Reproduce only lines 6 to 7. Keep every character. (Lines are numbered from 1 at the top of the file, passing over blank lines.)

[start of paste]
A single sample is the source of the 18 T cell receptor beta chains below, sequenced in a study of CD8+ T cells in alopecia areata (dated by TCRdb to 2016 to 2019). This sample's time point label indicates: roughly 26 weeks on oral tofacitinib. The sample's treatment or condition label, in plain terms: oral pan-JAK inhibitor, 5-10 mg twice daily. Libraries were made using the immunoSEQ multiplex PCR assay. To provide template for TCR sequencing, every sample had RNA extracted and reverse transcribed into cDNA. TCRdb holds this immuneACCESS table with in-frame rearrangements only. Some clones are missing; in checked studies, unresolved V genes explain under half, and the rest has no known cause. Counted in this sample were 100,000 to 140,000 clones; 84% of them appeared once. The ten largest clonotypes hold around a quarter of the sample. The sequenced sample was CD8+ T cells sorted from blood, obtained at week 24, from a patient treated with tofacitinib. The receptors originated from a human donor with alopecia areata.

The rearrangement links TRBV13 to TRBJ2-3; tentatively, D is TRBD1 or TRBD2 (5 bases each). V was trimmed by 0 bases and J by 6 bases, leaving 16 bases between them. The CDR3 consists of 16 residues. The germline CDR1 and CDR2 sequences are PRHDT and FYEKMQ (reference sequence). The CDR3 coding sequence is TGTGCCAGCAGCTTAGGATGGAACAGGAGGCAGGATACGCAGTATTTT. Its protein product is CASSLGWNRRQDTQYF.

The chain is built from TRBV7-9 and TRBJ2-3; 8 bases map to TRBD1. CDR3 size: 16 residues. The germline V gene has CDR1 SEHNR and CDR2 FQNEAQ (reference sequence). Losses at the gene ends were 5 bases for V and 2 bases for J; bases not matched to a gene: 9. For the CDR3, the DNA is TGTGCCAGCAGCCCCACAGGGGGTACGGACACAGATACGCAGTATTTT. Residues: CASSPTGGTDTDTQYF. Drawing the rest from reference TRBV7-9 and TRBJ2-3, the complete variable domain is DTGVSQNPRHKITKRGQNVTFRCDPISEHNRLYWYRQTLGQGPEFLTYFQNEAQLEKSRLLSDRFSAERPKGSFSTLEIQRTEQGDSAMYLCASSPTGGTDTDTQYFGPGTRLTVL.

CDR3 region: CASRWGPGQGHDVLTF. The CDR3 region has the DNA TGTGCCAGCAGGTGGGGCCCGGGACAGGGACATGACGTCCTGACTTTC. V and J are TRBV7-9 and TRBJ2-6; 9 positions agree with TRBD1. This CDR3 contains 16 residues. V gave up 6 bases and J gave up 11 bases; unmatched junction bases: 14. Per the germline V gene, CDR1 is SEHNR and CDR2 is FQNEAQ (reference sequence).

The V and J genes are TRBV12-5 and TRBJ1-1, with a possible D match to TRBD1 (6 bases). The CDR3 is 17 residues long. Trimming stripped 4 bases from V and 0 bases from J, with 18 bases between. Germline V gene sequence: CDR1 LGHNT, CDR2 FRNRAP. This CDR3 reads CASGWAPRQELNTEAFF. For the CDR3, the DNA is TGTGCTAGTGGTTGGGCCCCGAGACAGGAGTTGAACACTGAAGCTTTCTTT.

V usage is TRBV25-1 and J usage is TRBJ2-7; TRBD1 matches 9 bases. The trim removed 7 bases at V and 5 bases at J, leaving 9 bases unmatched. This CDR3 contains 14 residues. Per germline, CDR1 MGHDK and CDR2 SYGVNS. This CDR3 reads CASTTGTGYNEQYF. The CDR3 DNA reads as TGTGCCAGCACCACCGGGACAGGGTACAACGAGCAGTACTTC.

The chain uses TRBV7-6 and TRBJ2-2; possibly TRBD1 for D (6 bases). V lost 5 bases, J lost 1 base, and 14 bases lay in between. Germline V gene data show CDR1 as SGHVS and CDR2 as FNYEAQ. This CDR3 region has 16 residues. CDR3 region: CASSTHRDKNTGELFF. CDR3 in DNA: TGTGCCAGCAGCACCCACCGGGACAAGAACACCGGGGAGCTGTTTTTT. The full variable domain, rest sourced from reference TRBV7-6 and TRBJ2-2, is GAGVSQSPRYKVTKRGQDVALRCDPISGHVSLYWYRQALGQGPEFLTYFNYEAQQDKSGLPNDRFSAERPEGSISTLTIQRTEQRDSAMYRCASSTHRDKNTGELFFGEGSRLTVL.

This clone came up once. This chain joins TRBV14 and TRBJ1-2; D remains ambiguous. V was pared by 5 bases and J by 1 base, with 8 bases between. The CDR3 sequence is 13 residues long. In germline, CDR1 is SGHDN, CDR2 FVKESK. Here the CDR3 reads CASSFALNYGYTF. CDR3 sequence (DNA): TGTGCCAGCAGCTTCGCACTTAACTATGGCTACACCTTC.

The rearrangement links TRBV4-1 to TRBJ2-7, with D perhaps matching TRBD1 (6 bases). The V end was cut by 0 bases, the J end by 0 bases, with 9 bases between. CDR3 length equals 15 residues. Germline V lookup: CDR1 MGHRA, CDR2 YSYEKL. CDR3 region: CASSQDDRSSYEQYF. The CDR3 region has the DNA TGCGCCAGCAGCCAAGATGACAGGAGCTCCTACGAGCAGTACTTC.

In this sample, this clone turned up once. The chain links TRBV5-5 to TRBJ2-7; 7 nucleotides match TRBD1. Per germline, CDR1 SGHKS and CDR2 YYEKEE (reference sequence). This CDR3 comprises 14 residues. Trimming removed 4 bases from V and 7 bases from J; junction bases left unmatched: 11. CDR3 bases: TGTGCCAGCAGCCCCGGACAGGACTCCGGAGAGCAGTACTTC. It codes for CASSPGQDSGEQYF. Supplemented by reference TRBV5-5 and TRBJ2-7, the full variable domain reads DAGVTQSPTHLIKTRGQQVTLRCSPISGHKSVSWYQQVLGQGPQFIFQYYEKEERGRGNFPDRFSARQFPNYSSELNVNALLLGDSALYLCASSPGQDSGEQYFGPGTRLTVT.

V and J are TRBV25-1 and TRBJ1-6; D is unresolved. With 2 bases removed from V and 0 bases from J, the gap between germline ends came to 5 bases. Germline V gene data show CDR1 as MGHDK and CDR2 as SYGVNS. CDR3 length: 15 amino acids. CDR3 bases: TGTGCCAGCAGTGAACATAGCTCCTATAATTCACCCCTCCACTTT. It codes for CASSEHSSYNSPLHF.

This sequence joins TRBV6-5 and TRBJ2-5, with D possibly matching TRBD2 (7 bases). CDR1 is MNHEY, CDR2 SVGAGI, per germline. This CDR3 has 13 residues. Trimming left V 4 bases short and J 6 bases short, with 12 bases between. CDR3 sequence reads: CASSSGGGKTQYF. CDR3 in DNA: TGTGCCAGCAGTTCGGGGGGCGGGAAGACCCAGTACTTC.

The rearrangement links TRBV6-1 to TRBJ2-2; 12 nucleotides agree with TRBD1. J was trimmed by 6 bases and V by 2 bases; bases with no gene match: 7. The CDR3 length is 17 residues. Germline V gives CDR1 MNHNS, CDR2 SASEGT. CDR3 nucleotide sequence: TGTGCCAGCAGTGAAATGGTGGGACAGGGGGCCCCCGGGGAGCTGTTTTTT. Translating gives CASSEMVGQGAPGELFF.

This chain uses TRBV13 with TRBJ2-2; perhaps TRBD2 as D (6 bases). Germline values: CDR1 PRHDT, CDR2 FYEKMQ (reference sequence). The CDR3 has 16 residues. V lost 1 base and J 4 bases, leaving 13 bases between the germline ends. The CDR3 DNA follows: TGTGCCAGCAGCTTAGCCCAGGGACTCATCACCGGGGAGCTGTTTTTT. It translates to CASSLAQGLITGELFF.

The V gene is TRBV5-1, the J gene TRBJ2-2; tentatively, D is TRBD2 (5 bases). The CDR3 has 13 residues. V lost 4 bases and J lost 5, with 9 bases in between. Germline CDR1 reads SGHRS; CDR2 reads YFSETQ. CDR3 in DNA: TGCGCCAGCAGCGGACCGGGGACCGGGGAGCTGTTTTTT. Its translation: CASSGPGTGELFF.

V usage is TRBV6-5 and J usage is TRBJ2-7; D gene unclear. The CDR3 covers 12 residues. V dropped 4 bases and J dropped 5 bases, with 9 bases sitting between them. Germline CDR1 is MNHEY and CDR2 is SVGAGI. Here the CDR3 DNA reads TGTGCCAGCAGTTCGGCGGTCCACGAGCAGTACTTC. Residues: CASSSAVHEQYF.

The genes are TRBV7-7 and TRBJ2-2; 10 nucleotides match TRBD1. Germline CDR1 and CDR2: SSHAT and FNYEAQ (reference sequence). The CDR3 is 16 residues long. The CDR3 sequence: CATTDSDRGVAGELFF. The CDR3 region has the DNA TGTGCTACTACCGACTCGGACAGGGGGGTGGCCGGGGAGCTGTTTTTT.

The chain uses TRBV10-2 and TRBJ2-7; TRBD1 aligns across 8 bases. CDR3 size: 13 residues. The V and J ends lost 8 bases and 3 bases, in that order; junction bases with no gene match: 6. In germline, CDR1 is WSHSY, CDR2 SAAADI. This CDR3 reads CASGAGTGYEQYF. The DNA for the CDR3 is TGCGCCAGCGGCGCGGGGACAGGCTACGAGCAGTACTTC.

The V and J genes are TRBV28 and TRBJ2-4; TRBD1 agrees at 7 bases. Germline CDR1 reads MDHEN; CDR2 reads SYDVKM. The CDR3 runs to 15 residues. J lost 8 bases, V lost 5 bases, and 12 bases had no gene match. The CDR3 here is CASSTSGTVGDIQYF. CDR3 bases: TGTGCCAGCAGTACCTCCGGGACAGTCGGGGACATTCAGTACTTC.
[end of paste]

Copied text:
V usage is TRBV25-1 and J usage is TRBJ2-7; TRBD1 matches 9 bases. The trim removed 7 bases at V and 5 bases at J, leaving 9 bases unmatched. This CDR3 contains 14 residues. Per germline, CDR1 MGHDK and CDR2 SYGVNS. This CDR3 reads CASTTGTGYNEQYF. The CDR3 DNA reads as TGTGCCAGCACCACCGGGACAGGGTACAACGAGCAGTACTTC.

The chain uses TRBV7-6 and TRBJ2-2; possibly TRBD1 for D (6 bases). V lost 5 bases, J lost 1 base, and 14 bases lay in between. Germline V gene data show CDR1 as SGHVS and CDR2 as FNYEAQ. This CDR3 region has 16 residues. CDR3 region: CASSTHRDKNTGELFF. CDR3 in DNA: TGTGCCAGCAGCACCCACCGGGACAAGAACACCGGGGAGCTGTTTTTT. The full variable domain, rest sourced from reference TRBV7-6 and TRBJ2-2, is GAGVSQSPRYKVTKRGQDVALRCDPISGHVSLYWYRQALGQGPEFLTYFNYEAQQDKSGLPNDRFSAERPEGSISTLTIQRTEQRDSAMYRCASSTHRDKNTGELFFGEGSRLTVL.